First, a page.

Professors Challenge Conceptions of Poverty
On Tuesday night, a panel of professors discussed United States poverty through lenses.
Published: Wednesday, February 27, 2013
Updated: Thursday, February 28, 2013 01:02
“In his State of the Union Address on Feb. 13, President Barack Obama urged that the youth have the opportunity to obtain skills training and education that enables them to find a stable job in a modern labor force and work their way into the middle class,” said William Julius Wilson, Lewis P. and Linda L. Geyser University Professor at Harvard University. “As it stands, the chances that youth with a high school diploma or less who are disproportionately disadvantaged minorities will obtain such a job are much lower than they are for their counterparts who go on to college.”
Tuesday night, Wilson joined Susan Crawford Sullivan, sociology professor and Edward Bennett Williams Fellow at the College of the Holy Cross, and Eric Gregory, professor of religion at Princeton University, for a panel titled “Poverty and American National Priorities.” Sponsored by the Boisi Center for Religion and American Public Life, the event was devoted to poverty in the U.S. today and the priorities revealed how that poverty is addressed.
According to Wilson, black and Latino communities have experienced disproportionate unemployment as a result of the Great Recession. He attributes this to a clustering of workers in industries particular susceptible to cutbacks, as well as a high density of blacks and Latinos in urban spacial structure. Additional, in spite of sizable educational achievement gains in recent years compared to white students, black and Latino students see considerably lower rates of high school completion and college enrollment.
“And among those who do remain in schools, there is strong evidence that low-income Latino and blacks receive qualitatively different educations,” Wilson said. “Not only are they more like to be in classrooms with other poor minority students, but they are less likely to be placed in advanced placement classes and more likely to be suspended or placed in special needs classes.”
“Because unemployment and underemployment are inimically linked with pervasive social problems and economic maladies that affect all workers, working or middle class, regardless of race, ethnicity, gender, or age, a more inclusive, far-reaching initiative would elevate the skills and marketability of many Americans,” Wilson said. “However, poor and working class blacks and Latinos have been on the ropes for much longer then the Great Recession. Without coordinated, deliberate invention at the policy level, the outlook for their economic future is very bleak indeed.”
Susan Crawford Sullivan discussed poverty largely from the perspective of her book Living Faith: Everyday Religion and Mothers in Poverty. Her studies conducted for the book concluded that marginalized women “theologically interpret their suffering in ways that give them hope.” However, many of these women did not belong to parishes.
“Although people think of churches as a haven for the poor, studies show that the poor are actually less likely to attend churches and be part of congregations despite often high levels of personal faith,” she said. Logistics and stigma, according to Sullivan, are the primary reasons for this. From her studies, people in poverty are generally aware of the disconnect between themselves and churches, and are in turn, suspicious of church-based social programs as an effective means of combatting poverty.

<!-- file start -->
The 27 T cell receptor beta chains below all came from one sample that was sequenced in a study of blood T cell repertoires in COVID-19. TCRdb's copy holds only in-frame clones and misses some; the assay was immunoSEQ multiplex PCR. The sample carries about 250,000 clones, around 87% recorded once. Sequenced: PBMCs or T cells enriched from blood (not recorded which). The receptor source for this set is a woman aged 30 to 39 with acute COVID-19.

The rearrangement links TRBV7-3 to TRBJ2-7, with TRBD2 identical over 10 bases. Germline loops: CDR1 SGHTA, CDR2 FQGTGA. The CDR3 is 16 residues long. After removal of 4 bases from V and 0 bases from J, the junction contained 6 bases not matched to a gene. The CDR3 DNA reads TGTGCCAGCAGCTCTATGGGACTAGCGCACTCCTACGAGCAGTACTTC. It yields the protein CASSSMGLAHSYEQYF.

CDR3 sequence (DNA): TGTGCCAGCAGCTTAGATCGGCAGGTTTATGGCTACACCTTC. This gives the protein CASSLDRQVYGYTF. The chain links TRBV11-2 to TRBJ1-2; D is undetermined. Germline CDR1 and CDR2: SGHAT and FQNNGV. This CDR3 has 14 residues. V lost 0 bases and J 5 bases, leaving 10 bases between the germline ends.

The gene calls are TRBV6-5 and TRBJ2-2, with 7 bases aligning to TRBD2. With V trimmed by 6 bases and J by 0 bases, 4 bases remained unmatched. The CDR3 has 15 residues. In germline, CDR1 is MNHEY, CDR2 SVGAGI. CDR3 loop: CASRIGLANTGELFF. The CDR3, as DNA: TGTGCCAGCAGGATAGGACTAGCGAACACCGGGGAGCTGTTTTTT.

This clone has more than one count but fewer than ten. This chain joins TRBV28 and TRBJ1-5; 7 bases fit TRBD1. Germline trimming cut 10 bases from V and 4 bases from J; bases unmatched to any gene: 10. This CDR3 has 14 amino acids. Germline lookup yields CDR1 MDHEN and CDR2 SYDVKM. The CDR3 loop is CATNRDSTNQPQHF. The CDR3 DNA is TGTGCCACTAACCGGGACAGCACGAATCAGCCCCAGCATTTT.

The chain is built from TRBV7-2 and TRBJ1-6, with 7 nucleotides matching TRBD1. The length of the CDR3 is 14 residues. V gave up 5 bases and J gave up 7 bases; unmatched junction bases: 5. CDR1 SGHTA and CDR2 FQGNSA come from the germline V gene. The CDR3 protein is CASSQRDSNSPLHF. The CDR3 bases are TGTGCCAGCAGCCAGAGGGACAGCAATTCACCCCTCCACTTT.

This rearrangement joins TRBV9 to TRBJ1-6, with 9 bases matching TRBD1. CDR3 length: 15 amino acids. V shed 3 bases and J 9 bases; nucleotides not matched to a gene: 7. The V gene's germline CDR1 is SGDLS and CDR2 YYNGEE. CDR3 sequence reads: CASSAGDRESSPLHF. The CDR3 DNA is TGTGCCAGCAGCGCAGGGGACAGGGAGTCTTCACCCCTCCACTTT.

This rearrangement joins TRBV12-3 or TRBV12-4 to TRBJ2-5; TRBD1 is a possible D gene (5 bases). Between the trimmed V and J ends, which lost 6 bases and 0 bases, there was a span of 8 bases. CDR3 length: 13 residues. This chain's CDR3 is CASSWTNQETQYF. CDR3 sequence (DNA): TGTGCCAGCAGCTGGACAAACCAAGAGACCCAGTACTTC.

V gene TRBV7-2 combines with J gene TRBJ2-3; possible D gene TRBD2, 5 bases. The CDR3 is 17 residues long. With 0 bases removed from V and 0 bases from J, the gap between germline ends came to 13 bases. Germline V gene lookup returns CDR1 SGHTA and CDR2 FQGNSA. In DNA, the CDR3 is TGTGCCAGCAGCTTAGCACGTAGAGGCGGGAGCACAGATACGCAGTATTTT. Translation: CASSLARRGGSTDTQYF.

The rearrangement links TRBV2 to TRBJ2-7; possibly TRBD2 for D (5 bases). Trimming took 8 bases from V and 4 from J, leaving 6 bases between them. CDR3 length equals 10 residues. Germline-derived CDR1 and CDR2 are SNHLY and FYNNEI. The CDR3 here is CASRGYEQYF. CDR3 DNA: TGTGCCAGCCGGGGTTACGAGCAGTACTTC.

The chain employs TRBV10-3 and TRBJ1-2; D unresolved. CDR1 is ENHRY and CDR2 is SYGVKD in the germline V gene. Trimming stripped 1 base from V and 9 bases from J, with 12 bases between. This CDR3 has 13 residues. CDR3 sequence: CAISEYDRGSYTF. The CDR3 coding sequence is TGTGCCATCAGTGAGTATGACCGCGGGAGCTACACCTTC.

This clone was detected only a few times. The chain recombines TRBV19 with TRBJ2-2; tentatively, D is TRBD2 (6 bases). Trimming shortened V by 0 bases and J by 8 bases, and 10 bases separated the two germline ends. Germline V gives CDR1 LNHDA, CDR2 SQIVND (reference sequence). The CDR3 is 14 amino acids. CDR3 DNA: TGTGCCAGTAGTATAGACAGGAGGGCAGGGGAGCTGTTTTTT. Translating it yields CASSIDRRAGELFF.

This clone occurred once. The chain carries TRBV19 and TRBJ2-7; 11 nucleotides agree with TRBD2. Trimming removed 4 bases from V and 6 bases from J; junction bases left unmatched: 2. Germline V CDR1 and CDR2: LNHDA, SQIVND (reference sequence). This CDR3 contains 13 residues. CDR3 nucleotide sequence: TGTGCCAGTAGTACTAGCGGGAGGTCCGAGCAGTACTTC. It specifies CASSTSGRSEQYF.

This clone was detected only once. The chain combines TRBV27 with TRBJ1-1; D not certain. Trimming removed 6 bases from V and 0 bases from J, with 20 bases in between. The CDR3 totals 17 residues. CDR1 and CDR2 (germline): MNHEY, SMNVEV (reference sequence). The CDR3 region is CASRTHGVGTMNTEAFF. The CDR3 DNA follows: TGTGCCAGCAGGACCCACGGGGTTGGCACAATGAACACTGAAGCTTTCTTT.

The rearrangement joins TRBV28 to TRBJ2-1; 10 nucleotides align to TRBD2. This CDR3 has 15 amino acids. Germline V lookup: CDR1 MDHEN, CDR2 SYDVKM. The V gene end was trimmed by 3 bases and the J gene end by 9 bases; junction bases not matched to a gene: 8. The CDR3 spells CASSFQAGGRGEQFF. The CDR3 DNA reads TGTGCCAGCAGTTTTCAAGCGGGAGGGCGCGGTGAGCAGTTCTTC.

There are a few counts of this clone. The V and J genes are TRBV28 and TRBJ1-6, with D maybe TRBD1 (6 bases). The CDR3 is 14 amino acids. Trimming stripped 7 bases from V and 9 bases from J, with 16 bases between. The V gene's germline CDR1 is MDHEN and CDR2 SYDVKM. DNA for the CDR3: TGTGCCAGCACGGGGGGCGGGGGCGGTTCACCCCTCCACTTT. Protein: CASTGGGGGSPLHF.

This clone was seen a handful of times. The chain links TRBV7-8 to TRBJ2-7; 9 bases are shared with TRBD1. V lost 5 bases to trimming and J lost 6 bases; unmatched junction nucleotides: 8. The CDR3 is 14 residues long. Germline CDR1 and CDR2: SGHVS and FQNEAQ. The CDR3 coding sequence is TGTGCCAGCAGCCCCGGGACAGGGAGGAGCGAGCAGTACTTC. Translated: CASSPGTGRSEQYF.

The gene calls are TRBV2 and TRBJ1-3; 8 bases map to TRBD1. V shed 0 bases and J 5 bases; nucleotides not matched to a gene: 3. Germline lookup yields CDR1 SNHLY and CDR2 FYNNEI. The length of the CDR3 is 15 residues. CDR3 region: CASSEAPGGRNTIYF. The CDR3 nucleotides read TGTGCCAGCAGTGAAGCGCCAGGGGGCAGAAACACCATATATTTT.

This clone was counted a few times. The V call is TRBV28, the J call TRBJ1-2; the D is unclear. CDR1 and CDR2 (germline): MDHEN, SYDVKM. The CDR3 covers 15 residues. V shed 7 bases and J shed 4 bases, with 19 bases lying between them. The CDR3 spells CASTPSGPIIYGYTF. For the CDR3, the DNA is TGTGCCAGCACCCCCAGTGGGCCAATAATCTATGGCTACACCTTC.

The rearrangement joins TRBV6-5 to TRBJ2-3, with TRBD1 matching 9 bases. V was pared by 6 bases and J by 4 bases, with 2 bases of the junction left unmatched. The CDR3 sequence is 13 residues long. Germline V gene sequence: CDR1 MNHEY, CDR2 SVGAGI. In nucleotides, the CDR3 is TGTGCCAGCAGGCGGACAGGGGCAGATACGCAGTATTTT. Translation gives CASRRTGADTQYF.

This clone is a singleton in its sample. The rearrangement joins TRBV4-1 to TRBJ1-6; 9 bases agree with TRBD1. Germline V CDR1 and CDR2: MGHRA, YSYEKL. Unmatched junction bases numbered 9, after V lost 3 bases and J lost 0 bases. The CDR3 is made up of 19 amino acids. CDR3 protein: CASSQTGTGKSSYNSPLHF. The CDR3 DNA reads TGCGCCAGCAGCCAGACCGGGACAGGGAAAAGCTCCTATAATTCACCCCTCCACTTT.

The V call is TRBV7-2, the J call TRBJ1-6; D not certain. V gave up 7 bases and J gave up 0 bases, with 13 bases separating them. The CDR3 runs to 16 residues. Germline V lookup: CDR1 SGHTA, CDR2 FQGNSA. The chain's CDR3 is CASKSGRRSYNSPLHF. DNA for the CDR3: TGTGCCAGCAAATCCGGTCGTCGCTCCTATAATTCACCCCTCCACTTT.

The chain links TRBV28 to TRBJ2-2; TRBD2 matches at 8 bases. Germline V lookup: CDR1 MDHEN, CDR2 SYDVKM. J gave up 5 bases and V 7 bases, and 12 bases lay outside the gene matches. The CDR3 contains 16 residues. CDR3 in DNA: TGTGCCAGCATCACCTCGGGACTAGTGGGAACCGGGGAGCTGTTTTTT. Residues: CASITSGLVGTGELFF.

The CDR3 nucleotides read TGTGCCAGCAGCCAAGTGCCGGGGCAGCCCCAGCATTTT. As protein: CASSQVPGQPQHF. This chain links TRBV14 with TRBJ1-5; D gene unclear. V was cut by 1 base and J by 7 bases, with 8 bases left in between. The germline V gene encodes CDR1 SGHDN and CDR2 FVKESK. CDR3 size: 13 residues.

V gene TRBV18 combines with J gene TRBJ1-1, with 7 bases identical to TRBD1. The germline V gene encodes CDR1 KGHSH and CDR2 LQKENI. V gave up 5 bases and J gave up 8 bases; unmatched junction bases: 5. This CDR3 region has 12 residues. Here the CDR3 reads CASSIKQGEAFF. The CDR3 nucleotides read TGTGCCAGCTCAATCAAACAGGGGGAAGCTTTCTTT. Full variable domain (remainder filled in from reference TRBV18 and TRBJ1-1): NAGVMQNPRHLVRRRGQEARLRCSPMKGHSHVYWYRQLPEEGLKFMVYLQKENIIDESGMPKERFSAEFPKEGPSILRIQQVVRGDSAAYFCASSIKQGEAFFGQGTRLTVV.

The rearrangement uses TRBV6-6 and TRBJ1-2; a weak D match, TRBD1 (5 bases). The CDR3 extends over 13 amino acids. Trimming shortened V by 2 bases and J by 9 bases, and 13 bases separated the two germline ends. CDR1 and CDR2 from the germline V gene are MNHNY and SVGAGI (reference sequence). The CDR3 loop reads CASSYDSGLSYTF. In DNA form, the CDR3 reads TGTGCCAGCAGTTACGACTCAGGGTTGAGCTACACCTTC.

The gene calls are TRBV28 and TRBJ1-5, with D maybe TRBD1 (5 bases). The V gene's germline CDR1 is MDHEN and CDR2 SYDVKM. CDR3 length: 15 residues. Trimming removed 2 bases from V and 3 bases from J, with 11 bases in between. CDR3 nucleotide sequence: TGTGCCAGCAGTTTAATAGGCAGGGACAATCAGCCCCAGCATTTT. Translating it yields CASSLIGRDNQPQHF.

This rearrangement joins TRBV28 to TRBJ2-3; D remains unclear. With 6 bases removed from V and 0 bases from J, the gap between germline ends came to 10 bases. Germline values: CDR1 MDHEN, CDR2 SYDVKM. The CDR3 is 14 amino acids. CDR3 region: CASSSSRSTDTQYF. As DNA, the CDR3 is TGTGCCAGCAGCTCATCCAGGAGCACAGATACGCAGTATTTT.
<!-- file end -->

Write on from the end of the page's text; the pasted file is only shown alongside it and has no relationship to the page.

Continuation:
“It’s important to figure out ways that religious organization which provide services can best reach residents of poor neighborhoods,” Sullivan said. “Policy initiatives promoting church-based or faith-based solutions to the problems of the poor must also first acknowledge a gap between churches and many impoverished urban residents.”
Eric Gregory argued that economic inequality and political inequality are often closely related. As a theologian, Gregory acknowledged a need for religious critics who challenge “not just our supposedly disenchanted secular world, but our joyless world.” However, he pointed out the harder job of organizing to address “the unfulfilled promise of America, dreams of liberty and justice for all, without being hijacked by libertarianism or feel-good philanthropic capitalism.”
“We live imperfect lives, just as early Christians did, and I am not tempted for nostalgia for their economic system,” Gregory said. “I think the early Church’s ecclesial priority on poverty put to shame the contemporary church in America, preoccupied with abortion, same sex relations, and its own moral affairs. Imagine a world where poverty was debated with only half the intensity of homosexuality in America.”
“Today, no more than five to 10 percent of religious giving in the U.S. goes to uses such as helping the poor,” Gregory said.
He emphasized the importance of religious conversations on poverty, however. He also suggested the sponsoring of coalitions aimed at influencing politicians to address the issue of poverty candidly.
“We should remember the dangers of the sin of sloth,” Gregory said in closing. “We should remember that the challenges that face us are the result of human choices, that markets are humans with created structures—they can be changed, even by sinners like us.”